Three months after I posted about my home-made vegetable garden, I was given the great honour of being Freshly Pressed. It was my first time and although I had always (less than a year) wished for it to happen I never actually believed it would. So, when the comments came rushing in and readers I had never come across before started to congratulate me I was completely baffled; pleased but baffled. Did everybody else know something I didn’t? Why was I not privy to this piece of top-secret information?
Fortunately, I was soon clued in and the reason for my bombardment of supportive and congratulating comments became clear, relieving me of my earlier confusion. Confusion that turned into absolute joy and excitement at the arrival of each comment. Each comment like the harvest of my labour’s fruit and veg, received with much appreciation and a fair amount of positive annoyance at the clogging up of my inbox. Thank you 🙂
Many of my commenters were extremely enthusiastic about growing their own produce and I’m glad I supposedly inspired some people. I guess that is something that I can proudly add to my repertoire and use in a college application if I ever feel lacking in any areas, not that it will get taken too seriously. However, one reader made a very unusual point which I feel compelled to clarify in order to keep a clean record and avoid any problems in my future political career (and eventual world domination). Although I mentioned immigration in a negative light, I would like to make it absolutely clear that this is only applicable to fruits and vegetables and mainly because of the impact it has on the environment. So, if I ever run in an election and you happen to be involved in a smear campaign against me, look elsewhere for dirty secrets and irrelevant information that can be twisted and mis-interpreted to destroy my public image and mislead my voters.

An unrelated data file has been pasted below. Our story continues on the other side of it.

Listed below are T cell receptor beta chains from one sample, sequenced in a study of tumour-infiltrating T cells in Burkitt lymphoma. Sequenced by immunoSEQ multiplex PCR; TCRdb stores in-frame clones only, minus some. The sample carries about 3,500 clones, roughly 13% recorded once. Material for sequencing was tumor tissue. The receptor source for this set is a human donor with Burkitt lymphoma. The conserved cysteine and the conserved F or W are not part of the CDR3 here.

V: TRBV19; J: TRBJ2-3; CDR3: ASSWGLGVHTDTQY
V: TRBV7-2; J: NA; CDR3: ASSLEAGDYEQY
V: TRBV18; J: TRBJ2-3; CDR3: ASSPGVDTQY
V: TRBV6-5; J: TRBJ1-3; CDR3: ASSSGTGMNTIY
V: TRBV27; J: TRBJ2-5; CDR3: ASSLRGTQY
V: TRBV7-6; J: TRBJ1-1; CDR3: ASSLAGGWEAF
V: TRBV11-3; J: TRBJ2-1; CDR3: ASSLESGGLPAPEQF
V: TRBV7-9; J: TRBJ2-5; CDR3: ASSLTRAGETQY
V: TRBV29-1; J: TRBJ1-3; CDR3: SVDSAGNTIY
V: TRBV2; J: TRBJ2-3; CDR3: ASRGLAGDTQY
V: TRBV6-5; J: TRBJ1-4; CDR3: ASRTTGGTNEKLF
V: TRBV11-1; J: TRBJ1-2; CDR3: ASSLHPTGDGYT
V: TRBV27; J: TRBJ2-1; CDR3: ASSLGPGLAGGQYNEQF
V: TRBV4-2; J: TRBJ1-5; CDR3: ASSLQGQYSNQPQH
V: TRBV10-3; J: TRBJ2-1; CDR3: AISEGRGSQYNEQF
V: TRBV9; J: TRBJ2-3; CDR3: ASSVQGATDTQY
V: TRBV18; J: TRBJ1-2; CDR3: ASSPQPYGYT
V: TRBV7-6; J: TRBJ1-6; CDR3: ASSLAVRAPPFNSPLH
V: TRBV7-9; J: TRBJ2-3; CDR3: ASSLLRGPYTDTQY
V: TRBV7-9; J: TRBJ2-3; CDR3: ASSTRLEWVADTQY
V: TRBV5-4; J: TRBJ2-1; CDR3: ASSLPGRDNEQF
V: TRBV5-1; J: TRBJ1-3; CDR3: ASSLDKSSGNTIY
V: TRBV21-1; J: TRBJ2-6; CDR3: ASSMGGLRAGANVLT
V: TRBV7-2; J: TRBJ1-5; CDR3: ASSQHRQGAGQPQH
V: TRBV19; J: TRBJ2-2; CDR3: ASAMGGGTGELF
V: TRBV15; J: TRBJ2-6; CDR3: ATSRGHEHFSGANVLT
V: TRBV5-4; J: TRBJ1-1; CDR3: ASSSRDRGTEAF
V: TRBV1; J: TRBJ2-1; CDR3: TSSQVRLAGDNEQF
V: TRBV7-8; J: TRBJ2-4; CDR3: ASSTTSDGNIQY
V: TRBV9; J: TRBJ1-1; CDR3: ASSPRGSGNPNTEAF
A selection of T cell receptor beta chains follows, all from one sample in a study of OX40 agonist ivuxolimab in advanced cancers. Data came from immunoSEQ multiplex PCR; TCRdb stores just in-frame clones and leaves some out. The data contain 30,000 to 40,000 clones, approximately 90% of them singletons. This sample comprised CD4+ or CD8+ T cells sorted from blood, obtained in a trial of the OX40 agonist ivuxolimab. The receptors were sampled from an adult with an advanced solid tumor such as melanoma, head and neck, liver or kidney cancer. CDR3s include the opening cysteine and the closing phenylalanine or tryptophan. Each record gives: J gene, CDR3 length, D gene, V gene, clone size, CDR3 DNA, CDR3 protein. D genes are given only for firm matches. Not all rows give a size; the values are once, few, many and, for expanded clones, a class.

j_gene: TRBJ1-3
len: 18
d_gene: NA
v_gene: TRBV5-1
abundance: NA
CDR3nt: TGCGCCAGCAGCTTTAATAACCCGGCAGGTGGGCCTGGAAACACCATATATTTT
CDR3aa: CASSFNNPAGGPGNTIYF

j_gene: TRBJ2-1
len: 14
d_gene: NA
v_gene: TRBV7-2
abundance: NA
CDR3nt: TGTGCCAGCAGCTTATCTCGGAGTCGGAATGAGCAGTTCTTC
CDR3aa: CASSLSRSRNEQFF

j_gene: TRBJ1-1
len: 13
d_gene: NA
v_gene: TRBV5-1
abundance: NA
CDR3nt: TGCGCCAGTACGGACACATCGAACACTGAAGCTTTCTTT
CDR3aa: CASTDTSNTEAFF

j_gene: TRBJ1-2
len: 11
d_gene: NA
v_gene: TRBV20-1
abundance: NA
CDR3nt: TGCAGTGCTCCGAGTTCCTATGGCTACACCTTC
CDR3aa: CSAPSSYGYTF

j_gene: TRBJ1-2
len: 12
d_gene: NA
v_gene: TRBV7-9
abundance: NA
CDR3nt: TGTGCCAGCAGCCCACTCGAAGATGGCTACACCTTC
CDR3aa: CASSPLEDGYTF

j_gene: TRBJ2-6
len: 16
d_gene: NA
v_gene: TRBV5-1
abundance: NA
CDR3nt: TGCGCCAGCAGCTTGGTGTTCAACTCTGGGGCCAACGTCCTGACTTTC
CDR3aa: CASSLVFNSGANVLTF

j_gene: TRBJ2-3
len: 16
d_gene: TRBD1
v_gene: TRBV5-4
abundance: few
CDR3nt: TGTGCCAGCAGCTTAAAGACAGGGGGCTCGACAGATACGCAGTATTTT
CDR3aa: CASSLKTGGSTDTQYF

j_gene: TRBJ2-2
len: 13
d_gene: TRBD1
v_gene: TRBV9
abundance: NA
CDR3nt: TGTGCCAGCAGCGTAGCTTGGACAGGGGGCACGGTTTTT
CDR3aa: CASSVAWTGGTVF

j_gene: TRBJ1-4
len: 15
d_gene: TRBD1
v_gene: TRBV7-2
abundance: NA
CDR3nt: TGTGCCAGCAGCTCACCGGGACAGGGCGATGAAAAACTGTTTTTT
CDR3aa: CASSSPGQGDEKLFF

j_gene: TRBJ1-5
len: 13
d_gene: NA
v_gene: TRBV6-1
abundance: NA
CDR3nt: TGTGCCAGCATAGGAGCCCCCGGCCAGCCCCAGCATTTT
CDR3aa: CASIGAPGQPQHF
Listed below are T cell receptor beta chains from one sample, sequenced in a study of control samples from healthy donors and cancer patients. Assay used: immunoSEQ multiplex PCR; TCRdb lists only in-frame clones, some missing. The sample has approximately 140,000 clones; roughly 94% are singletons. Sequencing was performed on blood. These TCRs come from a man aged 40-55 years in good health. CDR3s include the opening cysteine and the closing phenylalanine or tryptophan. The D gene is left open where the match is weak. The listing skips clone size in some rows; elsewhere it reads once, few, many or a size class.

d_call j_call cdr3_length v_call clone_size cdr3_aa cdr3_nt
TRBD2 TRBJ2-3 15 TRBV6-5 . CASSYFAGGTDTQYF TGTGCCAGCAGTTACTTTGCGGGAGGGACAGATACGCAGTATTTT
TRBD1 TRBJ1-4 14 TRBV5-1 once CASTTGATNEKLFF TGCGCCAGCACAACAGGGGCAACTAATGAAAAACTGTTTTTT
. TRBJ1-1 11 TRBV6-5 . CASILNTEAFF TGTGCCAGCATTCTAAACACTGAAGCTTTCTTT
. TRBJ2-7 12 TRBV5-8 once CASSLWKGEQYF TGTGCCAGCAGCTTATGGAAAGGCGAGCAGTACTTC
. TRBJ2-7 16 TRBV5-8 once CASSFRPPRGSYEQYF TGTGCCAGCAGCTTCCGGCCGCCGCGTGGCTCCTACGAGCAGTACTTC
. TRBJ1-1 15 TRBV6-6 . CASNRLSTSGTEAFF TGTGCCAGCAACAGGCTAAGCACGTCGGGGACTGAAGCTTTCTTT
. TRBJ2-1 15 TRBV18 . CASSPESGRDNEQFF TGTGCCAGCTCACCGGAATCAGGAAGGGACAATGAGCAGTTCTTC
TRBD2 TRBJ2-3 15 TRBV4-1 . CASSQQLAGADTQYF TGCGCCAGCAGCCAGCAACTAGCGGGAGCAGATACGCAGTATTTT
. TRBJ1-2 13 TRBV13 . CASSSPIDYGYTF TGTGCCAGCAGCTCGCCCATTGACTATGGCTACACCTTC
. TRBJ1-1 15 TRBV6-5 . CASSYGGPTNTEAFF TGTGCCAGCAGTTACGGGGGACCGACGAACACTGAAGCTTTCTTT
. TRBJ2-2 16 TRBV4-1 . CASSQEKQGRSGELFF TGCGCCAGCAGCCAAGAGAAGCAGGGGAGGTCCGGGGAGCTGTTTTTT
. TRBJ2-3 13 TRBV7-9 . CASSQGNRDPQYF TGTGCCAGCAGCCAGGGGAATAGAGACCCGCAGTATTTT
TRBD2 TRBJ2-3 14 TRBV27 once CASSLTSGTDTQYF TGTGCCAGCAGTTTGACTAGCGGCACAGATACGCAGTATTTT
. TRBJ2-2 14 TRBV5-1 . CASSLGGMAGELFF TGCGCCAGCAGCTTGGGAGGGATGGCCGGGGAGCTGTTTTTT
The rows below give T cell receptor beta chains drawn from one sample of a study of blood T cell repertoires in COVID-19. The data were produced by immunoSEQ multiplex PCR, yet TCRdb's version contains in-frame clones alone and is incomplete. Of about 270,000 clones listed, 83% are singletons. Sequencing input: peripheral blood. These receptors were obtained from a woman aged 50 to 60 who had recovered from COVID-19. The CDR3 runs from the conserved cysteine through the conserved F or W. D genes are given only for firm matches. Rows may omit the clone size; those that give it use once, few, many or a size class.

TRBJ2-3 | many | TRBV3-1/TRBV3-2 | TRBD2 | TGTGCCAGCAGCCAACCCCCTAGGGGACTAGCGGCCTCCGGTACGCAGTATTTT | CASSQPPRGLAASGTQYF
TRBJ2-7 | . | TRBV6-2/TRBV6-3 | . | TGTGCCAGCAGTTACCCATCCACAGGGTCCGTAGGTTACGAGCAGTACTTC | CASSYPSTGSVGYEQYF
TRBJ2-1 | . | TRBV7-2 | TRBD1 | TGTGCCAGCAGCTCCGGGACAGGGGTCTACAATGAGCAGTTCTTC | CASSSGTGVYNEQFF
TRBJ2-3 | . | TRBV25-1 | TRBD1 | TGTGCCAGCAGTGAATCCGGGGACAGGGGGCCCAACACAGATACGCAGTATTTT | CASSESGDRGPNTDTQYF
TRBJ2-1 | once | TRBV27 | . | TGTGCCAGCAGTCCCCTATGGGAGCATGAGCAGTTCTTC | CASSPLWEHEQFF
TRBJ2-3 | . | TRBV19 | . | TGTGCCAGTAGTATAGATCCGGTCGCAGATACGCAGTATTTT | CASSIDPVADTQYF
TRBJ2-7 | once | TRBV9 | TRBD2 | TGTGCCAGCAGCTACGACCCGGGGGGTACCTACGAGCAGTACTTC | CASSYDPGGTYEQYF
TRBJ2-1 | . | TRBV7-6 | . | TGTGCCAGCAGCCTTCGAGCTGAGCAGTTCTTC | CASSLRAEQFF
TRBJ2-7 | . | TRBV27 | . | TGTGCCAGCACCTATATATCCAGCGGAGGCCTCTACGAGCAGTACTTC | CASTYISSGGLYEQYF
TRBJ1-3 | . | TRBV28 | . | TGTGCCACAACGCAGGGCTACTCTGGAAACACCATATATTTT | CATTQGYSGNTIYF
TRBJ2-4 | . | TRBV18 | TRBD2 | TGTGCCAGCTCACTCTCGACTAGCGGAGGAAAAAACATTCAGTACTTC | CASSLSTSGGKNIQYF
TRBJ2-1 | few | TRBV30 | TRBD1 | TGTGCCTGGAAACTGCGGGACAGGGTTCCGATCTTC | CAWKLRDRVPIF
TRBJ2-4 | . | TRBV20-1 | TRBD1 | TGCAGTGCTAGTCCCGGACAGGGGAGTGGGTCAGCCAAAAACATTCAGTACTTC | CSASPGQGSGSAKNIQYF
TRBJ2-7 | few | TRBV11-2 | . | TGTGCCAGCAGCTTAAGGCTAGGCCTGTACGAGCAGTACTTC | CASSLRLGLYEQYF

Moving away from my slight paranoia and on a more positive note, it seems there is a lot of curiosity about what happened to my garden following my Freshly Pressed post and as a few months have past there has been a lot of change. Gone are the neatly kept rows of tomatoes supported by straight standing bamboo sticks; replaced by an overgrown wilderness of green leaves and fruits fighting for space and sunlight. It seems that when planting the seeds, in an effort to economise and make the most of every single millimetre of land, not enough space for was left between the plants resulting in the appearance of the world’s first city jungle. Yet, despite the conditions the tomatoes have managed to grow and if you dare to venture deep enough, into the darkness of the bushes, you can spot the juicy glow of the first few reddened tomatoes.
The sweetcorn has also greatly flourished, but in a much less chaotic way. Each plant has produced a few cobs and they all look ready to hit the barbecue, if only it would stop raining. Without a single hint of bias, I can honestly say that the sweetcorn from my garden is the best I have ever tasted; sweet and juicy even when eaten plain and raw.
As for the strawberries in the hanging basket… At first they produced a few tiny sweet strawberries but as time went by and the weather grew worse they withered and died, only to mysteriously start growing what appears to be green tomatoes! I am not yet sure as to the origins of these magical fruits and will need to do some further investigation to ascertain the cause but I have a small inkling that my father may be behind it.
Let’s hope that everything continues to go well and perhaps next year we can learn from our mistakes and avoid any unfortunate repeats. Everyone starts off with black thumbs to begin with; they just get greener and greener with practise.